Published: Wed, June 12, 2019
Worldwide | By Isabel Fisher

Conservatives Battle to Replace Theresa May

Conservatives Battle to Replace Theresa May

From there, she sent a formal resignation letter to the acting co-chairs of the Tory backbench 1922 Committee.

The new leader is expected to be announced the week of July 22.

Esther McVey, who has promised as leader she would "embrace" a no-deal Brexit, said: "The result in Peterborough is the shape of things to come if we don't deliver a clean Brexit on October 31".

As it turned out, the insurgent Brexit party, led by right-wing populist Nigel Farage, nearly claimed its first parliamentary seat, gaining 9,801 votes to Labour's 10,484 on a 48 percent turnout.

She spent the day in her constituency west of London.

May will remain as leader until a succesor is chosen, with Boris Johnson the most likely to become PM.

May made her first splash by telling their annual conference to change the Conservatives' image as "the nasty party" if they wanted to unseat then-popular Labour premier Tony Blair.

Earlier this week, the ruling party overhauled its leadership election rules in a bid to speed up the selection process and prevent too many candidates from standing.

Tories in the race for Number 10 were falling over themselves with promises to see through with on the results of the 2016 referendum in light of the party's latest disappointment at the polls.

"In the most challenging of circumstances, she tried time and time again to deliver an orderly Brexit". The other strong contenders are the current foreign minister, Jeremy Hunt, who's running on his businessman credentials and positioning himself as a compromise candidate, and Dominic Raab, a former Brexit minister, who's trying to compete with Johnson as the most muscular and hardline Brexiter.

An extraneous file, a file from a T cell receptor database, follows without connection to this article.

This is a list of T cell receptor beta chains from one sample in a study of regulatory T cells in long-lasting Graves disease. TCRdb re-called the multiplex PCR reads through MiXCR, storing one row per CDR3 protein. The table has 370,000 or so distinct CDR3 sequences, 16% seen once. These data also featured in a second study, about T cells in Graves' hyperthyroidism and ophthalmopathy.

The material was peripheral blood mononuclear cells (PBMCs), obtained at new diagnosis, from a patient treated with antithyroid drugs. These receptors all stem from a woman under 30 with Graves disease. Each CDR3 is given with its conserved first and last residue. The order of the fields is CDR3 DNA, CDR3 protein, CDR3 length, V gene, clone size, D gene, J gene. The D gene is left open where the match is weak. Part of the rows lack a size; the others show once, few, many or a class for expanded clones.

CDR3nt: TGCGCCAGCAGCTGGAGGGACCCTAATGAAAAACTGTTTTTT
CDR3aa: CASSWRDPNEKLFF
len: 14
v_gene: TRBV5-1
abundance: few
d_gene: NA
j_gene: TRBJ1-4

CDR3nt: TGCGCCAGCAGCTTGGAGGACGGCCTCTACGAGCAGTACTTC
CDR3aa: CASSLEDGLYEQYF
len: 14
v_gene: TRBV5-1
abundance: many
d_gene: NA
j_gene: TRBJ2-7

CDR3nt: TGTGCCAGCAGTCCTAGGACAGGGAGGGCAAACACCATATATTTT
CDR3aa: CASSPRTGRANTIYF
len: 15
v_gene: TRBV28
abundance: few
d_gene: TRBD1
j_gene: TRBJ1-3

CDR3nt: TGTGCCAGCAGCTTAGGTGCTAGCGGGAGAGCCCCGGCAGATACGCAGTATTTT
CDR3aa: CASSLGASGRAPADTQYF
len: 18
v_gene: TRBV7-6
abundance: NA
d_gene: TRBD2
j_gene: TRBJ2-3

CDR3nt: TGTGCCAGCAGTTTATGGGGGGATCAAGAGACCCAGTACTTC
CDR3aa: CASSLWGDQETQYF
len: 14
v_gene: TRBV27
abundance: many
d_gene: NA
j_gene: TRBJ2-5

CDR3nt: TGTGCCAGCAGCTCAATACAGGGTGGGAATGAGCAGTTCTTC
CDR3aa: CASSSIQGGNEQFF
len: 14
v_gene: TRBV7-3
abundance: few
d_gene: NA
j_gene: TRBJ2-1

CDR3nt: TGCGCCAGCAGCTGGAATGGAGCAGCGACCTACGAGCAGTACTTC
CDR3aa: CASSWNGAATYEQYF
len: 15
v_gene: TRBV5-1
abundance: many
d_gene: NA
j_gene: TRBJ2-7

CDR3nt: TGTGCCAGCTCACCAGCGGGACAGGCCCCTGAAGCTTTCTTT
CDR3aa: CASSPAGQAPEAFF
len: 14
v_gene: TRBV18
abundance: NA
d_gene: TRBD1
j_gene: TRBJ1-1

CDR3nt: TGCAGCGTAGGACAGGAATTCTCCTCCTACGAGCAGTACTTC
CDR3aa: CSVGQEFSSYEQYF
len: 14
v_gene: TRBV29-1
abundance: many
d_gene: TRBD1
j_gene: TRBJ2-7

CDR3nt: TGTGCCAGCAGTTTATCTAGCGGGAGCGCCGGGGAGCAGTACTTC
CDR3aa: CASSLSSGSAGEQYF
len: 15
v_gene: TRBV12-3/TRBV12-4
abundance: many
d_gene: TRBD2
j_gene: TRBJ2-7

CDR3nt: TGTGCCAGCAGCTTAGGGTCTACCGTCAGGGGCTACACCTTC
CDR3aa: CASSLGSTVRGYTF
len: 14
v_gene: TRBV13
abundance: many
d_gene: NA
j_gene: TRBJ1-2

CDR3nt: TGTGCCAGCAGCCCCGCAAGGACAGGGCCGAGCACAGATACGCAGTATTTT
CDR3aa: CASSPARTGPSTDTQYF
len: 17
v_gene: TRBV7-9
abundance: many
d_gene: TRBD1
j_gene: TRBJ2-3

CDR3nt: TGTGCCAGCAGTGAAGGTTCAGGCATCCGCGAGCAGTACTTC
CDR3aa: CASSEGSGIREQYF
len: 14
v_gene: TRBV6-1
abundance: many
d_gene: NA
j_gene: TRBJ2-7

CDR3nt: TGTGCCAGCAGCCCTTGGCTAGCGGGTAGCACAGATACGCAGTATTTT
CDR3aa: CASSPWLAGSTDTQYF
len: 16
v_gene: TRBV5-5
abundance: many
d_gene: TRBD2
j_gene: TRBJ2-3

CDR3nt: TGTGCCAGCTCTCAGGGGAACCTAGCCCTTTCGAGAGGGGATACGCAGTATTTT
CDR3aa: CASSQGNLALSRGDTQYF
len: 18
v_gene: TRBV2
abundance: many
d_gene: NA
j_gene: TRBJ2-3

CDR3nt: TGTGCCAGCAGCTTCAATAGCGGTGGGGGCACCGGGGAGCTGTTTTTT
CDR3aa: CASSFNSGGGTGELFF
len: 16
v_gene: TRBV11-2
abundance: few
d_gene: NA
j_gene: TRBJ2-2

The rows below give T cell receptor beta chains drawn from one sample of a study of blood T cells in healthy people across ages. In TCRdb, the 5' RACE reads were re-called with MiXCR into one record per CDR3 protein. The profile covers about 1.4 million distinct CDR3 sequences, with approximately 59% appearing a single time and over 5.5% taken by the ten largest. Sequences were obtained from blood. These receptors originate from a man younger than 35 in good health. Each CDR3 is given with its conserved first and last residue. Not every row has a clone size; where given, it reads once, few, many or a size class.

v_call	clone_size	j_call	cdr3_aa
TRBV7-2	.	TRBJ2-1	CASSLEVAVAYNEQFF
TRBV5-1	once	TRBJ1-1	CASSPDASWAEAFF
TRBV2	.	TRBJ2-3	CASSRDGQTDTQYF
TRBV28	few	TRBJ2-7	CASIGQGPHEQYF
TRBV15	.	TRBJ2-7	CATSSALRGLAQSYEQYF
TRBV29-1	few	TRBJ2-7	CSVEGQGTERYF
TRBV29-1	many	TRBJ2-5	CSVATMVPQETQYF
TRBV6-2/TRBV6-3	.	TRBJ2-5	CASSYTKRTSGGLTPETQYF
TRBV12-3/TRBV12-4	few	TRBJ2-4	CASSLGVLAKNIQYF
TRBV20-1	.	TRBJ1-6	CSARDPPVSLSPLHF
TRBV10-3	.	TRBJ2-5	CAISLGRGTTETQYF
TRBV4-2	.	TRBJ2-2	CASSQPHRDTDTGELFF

The former foreign secretary offered his "commiserations" to Tory candidate Paul Bristow and said: "Conservatives must deliver Brexit by October 31 or we risk Brexit Party votes delivering Corbyn to No 10".

Speaking to BBC Radio 4's Today programme on Friday morning, Mr Farage said that despite the party not taking its first seat in the House of Commons, "in terms of significance" he said the result was "absolutely" bigger than what happened in the European Union elections.

May will keep the keys to Downing Street until her successor is elected when she will retire as prime minister and hand over the reins of power.

Candidates from the 313 Conservative MPs will require a proposer, a seconder and six other MPs to support their candidacy to continue to the first ballot. Now the party will hold a similar contest to replace her.

Most economists and businesses say a no-deal Brexit would cause economic turmoil, imposing obstacles overnight between the United Kingdom and the European Union, its biggest trading partner.

Boris Johnson, the frontrunner to replace May, said the rise of the Brexit Party could open the door to a Corbyn government.

Leader Richard Leonard has said he supports the policy and is confident members will back the plan. Parliament has repeatedly voted to rule out leaving without a deal, though it's not clear how lawmakers could stop a prime minister who was determined to do it.

Farage, who has called for Britain to leave the bloc without a deal, said last weekend while campaigning he saw the by-election as "the opportunity for the next chapter in this great story".

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